Simple steps to take include sending unwell employees home.  You could also  encourage  – or even enforce – breaks and reasonable working hours.  Make it clear that your Company expects sick employees to stay home and recover. How about sending a “hometime” reminder from the CEO to come up on every computer screen at the end of the working day? The workaholics among your staff may resist this, but they will thank you in the long run.  You will definitely see the benefit yourself.

Deadlines are a factor of the modern workplace and there is probably nothing you can do about that.  There may be occasions when you need people to work late or out of hours.  Keep these to a minimum, rather than an expected pattern.  You will find that people are willing to help you to meet an important deadline.  Then thank them!

A really basic step for business owners, CEOs and managers to take is to be the role model of the behaviour you require.  This is simple, but surprisingly rare.  Your staff will look to you for a lead and they will follow your pattern.  If you work long hours, don’t take breaks and work when you are sick or on holiday, then you cannot expect them to behave any differently.  You are the key to changing the culture.  You are not made of steel, either.  All of the disadvantages that presenteeism brings for your workplace also apply to you.

If you think this article is useful and you would like more advice on dealing with this  – or any other people-related issue in your business – please join our mailing list, or contact us for further guidance.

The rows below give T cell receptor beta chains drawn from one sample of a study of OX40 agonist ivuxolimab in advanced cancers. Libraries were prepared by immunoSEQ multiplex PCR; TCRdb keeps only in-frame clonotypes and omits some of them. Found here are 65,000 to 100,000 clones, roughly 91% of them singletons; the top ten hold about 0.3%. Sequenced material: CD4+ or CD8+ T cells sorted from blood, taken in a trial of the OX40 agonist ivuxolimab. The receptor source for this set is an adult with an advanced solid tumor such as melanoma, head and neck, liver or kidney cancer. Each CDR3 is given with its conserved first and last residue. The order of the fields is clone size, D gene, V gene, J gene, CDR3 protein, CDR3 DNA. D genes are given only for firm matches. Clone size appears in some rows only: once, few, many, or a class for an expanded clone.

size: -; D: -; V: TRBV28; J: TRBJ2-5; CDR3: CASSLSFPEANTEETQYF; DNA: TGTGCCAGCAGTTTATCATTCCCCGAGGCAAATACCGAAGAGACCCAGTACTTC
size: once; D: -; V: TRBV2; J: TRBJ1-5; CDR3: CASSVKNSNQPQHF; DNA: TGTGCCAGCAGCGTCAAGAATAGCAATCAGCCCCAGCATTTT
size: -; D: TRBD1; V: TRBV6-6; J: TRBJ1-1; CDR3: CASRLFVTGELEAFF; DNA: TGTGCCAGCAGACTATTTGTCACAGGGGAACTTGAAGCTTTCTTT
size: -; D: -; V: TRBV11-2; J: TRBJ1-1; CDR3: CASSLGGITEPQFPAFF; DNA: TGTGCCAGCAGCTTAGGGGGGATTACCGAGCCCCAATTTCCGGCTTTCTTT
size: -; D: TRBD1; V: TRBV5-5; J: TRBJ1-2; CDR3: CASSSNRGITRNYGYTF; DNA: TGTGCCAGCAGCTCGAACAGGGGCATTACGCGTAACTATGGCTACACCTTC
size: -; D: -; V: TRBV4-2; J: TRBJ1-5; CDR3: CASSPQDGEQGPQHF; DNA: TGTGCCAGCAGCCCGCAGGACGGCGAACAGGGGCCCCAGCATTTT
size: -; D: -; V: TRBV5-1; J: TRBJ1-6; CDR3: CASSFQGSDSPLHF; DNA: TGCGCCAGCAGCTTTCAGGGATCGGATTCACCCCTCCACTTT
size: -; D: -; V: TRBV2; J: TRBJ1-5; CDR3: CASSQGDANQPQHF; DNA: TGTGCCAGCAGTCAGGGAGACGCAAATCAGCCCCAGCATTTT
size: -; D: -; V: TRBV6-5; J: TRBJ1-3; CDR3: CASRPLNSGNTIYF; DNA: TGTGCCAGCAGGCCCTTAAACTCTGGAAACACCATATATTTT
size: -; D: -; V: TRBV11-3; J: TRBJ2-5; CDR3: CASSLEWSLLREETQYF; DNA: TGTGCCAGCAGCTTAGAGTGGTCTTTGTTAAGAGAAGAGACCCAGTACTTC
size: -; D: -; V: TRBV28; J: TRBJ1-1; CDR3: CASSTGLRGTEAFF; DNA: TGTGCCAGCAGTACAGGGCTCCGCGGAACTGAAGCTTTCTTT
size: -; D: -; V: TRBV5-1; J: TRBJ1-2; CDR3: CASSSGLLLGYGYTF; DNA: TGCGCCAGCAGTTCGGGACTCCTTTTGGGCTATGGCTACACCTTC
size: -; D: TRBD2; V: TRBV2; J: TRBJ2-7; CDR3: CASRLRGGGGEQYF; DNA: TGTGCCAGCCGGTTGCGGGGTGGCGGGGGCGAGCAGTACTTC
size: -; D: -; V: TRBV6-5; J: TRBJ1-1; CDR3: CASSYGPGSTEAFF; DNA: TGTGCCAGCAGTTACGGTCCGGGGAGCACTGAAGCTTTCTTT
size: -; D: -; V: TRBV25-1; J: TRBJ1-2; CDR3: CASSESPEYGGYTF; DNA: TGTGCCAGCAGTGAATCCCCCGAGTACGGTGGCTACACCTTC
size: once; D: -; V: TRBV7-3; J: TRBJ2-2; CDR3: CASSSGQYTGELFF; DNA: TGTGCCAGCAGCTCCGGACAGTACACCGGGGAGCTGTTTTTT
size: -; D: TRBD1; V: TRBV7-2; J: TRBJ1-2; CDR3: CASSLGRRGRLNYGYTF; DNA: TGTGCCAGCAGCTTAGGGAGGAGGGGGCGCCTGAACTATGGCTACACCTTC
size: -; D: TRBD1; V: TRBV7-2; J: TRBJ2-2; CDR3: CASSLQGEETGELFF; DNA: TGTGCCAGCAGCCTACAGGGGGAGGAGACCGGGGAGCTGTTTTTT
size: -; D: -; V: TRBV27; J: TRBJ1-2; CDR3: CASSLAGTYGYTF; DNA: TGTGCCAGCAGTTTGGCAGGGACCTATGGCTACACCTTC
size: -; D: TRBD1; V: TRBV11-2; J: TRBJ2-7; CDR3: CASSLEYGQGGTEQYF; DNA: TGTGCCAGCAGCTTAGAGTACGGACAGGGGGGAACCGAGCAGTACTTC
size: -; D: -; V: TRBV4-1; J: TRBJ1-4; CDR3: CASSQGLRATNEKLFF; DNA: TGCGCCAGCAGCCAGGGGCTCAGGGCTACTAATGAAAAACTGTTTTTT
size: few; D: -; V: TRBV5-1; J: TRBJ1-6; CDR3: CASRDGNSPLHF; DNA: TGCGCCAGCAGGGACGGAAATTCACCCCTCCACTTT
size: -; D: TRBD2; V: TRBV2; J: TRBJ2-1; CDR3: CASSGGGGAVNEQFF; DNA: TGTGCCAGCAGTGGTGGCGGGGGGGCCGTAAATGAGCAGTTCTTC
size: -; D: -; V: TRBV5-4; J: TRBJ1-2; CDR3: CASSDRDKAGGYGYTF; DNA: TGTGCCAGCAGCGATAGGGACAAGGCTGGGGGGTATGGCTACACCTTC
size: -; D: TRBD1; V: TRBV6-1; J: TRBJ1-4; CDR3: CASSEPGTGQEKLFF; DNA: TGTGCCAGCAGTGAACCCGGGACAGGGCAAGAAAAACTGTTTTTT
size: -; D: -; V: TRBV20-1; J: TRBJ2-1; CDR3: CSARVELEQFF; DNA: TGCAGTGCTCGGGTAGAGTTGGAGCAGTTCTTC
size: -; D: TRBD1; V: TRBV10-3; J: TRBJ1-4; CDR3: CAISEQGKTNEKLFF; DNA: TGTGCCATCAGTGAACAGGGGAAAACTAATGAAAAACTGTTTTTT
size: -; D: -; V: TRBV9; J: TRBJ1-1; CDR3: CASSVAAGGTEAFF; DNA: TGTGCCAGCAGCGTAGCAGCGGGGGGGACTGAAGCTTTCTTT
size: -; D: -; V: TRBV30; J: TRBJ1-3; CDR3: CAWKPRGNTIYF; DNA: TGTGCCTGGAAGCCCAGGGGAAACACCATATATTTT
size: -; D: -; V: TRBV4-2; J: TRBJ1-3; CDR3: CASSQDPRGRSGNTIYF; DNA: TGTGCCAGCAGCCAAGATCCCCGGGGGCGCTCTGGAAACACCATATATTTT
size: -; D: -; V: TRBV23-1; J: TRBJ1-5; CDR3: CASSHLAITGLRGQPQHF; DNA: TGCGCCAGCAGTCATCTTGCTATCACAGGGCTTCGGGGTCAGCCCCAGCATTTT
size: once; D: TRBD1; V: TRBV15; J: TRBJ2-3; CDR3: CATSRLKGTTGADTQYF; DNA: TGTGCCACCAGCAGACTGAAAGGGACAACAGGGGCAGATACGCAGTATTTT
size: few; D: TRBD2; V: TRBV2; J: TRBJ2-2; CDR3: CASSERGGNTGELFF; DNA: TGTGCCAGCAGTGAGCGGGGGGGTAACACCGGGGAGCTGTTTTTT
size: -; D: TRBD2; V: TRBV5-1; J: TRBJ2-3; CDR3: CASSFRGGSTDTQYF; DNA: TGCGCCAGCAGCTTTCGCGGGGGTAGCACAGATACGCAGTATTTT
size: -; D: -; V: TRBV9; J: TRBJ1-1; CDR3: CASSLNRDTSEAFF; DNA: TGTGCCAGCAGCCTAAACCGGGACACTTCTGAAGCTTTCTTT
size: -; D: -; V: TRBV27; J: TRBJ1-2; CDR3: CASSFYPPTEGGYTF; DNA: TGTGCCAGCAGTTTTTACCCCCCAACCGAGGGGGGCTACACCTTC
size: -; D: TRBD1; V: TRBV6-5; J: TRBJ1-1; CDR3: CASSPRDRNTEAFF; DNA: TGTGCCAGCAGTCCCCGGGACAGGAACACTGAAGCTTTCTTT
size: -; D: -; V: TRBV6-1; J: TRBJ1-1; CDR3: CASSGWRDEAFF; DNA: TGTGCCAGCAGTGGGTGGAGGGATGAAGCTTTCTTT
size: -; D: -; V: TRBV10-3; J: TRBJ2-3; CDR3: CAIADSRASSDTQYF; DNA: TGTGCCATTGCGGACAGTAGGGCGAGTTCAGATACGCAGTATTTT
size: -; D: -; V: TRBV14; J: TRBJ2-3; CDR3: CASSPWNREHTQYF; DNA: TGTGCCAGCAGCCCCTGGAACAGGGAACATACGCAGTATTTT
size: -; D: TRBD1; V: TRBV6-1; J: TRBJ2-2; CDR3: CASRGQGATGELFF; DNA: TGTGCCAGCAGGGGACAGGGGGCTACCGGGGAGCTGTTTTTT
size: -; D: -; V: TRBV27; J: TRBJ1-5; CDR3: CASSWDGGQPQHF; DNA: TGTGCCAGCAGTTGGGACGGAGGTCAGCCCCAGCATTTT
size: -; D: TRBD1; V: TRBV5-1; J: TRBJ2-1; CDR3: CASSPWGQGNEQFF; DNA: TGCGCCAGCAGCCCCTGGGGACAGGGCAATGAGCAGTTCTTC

Facing the Mental Health Demons in the Workplace

Approximately 1 in 4 of us will experience some kind of mental health problem each year.  Yet we are still reluctant to talk about it.  We find it easier to discuss a physical problem than to tell our employer about a mental health issue such as depression, stress or anxiety.  It was reported in the press last year that one in three Fit Notes  issued in the UK are related to mental health.  Even more significantly,  of those signed off for these reasons, one in five remain off sick for at least three months.

On that basis, this is a major concern in the workplace and employers need to manage this as part of the overall wellbeing of their workforce.

Cause for concern

The problems which poor mental health can cause in the workplace are wide and can be costly.  Clearly, the first concern is someone’s absence – but this is far from the only worrying factor.  There will be those who are afraid to take time off for some reason.  Either they don’t want to tell anyone of their health problems or they need the money. Maybe they feel under pressure to perform or they don’t want to “let their colleagues down”.  So they may come to work when they are not fit to be there, which brings its own problems.

Poor mental health impacts on their performance, their attitude, their interactions with colleagues and clients.  It also affects the quality of their work and their productivity.  This can lead to further actions such as disciplinary or performance discussions, lay-offs – all of which are likely to worsen the situation.   Then there is the impact on others around them.  Colleagues may feel they overloaded due to someone’s absence or poor performance.  Customers may be getting poor service and support.

Poor mental health costs employers between £33 billion and £42 billion a year, so it would be sensible for employers to consider prevention.

What can we do?

Any organisation can – and should – create a Mental Health plan and then follow it and communicate it to all employees.  Here are some suggestions to help you to create good mental health within the workplace and to combat mental health issues at work: